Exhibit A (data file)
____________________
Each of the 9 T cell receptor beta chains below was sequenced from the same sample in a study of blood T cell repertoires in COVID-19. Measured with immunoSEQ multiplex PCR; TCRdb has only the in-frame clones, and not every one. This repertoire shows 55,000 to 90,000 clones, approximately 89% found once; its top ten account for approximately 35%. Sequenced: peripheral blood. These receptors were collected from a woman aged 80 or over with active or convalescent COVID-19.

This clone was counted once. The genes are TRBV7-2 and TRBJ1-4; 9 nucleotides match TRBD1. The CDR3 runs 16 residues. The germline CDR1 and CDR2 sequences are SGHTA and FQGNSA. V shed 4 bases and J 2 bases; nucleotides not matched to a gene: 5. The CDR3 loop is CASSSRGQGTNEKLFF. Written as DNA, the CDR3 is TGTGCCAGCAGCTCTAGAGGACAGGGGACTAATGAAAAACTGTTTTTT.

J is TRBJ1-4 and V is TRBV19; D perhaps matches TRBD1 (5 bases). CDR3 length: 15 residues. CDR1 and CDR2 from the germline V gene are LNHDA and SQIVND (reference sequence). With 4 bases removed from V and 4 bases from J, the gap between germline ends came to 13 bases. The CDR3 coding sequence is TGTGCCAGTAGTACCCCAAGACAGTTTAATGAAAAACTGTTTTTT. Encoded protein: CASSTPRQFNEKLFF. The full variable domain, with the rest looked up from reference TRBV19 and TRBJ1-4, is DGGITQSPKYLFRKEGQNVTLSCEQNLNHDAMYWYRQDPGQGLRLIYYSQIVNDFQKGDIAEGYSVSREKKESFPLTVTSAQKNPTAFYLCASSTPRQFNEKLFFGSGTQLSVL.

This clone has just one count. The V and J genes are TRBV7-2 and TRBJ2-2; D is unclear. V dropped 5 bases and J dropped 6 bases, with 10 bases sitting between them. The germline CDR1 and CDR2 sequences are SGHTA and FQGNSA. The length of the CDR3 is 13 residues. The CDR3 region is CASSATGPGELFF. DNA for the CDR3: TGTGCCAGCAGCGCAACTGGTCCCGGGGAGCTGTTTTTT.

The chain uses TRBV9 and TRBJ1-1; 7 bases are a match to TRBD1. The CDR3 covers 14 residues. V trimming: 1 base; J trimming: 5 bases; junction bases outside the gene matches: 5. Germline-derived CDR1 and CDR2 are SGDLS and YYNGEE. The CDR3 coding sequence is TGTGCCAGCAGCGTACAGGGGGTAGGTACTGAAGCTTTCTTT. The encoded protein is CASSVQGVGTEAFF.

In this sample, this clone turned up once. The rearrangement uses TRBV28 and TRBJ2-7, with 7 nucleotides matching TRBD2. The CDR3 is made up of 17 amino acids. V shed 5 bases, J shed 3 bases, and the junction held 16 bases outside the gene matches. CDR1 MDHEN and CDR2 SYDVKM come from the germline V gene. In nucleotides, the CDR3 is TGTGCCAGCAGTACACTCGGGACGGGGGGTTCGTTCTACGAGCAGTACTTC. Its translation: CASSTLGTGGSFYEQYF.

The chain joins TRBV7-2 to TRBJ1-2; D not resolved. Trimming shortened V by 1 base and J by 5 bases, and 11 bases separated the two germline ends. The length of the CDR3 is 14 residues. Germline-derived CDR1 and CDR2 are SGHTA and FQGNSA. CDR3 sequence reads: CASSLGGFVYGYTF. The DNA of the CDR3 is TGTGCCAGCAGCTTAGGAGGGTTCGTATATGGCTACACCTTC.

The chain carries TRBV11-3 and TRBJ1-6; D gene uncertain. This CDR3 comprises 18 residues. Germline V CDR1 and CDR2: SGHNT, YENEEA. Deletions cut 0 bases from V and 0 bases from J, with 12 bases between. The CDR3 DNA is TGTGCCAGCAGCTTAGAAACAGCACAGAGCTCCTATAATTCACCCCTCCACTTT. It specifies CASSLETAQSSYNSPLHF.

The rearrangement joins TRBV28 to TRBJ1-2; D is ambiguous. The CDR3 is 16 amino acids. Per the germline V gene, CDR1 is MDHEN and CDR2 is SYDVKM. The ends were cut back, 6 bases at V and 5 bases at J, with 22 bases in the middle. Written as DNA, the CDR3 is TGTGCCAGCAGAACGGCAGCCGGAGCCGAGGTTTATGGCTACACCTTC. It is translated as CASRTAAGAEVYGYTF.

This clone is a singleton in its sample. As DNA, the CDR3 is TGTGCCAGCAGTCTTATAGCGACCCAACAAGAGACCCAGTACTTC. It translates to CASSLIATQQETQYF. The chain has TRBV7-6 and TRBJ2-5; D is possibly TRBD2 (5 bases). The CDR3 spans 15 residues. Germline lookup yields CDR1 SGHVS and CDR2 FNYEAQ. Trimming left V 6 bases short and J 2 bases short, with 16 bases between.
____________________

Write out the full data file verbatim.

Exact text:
Each of the 9 T cell receptor beta chains below was sequenced from the same sample in a study of blood T cell repertoires in COVID-19. Measured with immunoSEQ multiplex PCR; TCRdb has only the in-frame clones, and not every one. This repertoire shows 55,000 to 90,000 clones, approximately 89% found once; its top ten account for approximately 35%. Sequenced: peripheral blood. These receptors were collected from a woman aged 80 or over with active or convalescent COVID-19.

This clone was counted once. The genes are TRBV7-2 and TRBJ1-4; 9 nucleotides match TRBD1. The CDR3 runs 16 residues. The germline CDR1 and CDR2 sequences are SGHTA and FQGNSA. V shed 4 bases and J 2 bases; nucleotides not matched to a gene: 5. The CDR3 loop is CASSSRGQGTNEKLFF. Written as DNA, the CDR3 is TGTGCCAGCAGCTCTAGAGGACAGGGGACTAATGAAAAACTGTTTTTT.

J is TRBJ1-4 and V is TRBV19; D perhaps matches TRBD1 (5 bases). CDR3 length: 15 residues. CDR1 and CDR2 from the germline V gene are LNHDA and SQIVND (reference sequence). With 4 bases removed from V and 4 bases from J, the gap between germline ends came to 13 bases. The CDR3 coding sequence is TGTGCCAGTAGTACCCCAAGACAGTTTAATGAAAAACTGTTTTTT. Encoded protein: CASSTPRQFNEKLFF. The full variable domain, with the rest looked up from reference TRBV19 and TRBJ1-4, is DGGITQSPKYLFRKEGQNVTLSCEQNLNHDAMYWYRQDPGQGLRLIYYSQIVNDFQKGDIAEGYSVSREKKESFPLTVTSAQKNPTAFYLCASSTPRQFNEKLFFGSGTQLSVL.

This clone has just one count. The V and J genes are TRBV7-2 and TRBJ2-2; D is unclear. V dropped 5 bases and J dropped 6 bases, with 10 bases sitting between them. The germline CDR1 and CDR2 sequences are SGHTA and FQGNSA. The length of the CDR3 is 13 residues. The CDR3 region is CASSATGPGELFF. DNA for the CDR3: TGTGCCAGCAGCGCAACTGGTCCCGGGGAGCTGTTTTTT.

The chain uses TRBV9 and TRBJ1-1; 7 bases are a match to TRBD1. The CDR3 covers 14 residues. V trimming: 1 base; J trimming: 5 bases; junction bases outside the gene matches: 5. Germline-derived CDR1 and CDR2 are SGDLS and YYNGEE. The CDR3 coding sequence is TGTGCCAGCAGCGTACAGGGGGTAGGTACTGAAGCTTTCTTT. The encoded protein is CASSVQGVGTEAFF.

In this sample, this clone turned up once. The rearrangement uses TRBV28 and TRBJ2-7, with 7 nucleotides matching TRBD2. The CDR3 is made up of 17 amino acids. V shed 5 bases, J shed 3 bases, and the junction held 16 bases outside the gene matches. CDR1 MDHEN and CDR2 SYDVKM come from the germline V gene. In nucleotides, the CDR3 is TGTGCCAGCAGTACACTCGGGACGGGGGGTTCGTTCTACGAGCAGTACTTC. Its translation: CASSTLGTGGSFYEQYF.

The chain joins TRBV7-2 to TRBJ1-2; D not resolved. Trimming shortened V by 1 base and J by 5 bases, and 11 bases separated the two germline ends. The length of the CDR3 is 14 residues. Germline-derived CDR1 and CDR2 are SGHTA and FQGNSA. CDR3 sequence reads: CASSLGGFVYGYTF. The DNA of the CDR3 is TGTGCCAGCAGCTTAGGAGGGTTCGTATATGGCTACACCTTC.

The chain carries TRBV11-3 and TRBJ1-6; D gene uncertain. This CDR3 comprises 18 residues. Germline V CDR1 and CDR2: SGHNT, YENEEA. Deletions cut 0 bases from V and 0 bases from J, with 12 bases between. The CDR3 DNA is TGTGCCAGCAGCTTAGAAACAGCACAGAGCTCCTATAATTCACCCCTCCACTTT. It specifies CASSLETAQSSYNSPLHF.

The rearrangement joins TRBV28 to TRBJ1-2; D is ambiguous. The CDR3 is 16 amino acids. Per the germline V gene, CDR1 is MDHEN and CDR2 is SYDVKM. The ends were cut back, 6 bases at V and 5 bases at J, with 22 bases in the middle. Written as DNA, the CDR3 is TGTGCCAGCAGAACGGCAGCCGGAGCCGAGGTTTATGGCTACACCTTC. It is translated as CASRTAAGAEVYGYTF.

This clone is a singleton in its sample. As DNA, the CDR3 is TGTGCCAGCAGTCTTATAGCGACCCAACAAGAGACCCAGTACTTC. It translates to CASSLIATQQETQYF. The chain has TRBV7-6 and TRBJ2-5; D is possibly TRBD2 (5 bases). The CDR3 spans 15 residues. Germline lookup yields CDR1 SGHVS and CDR2 FNYEAQ. Trimming left V 6 bases short and J 2 bases short, with 16 bases between.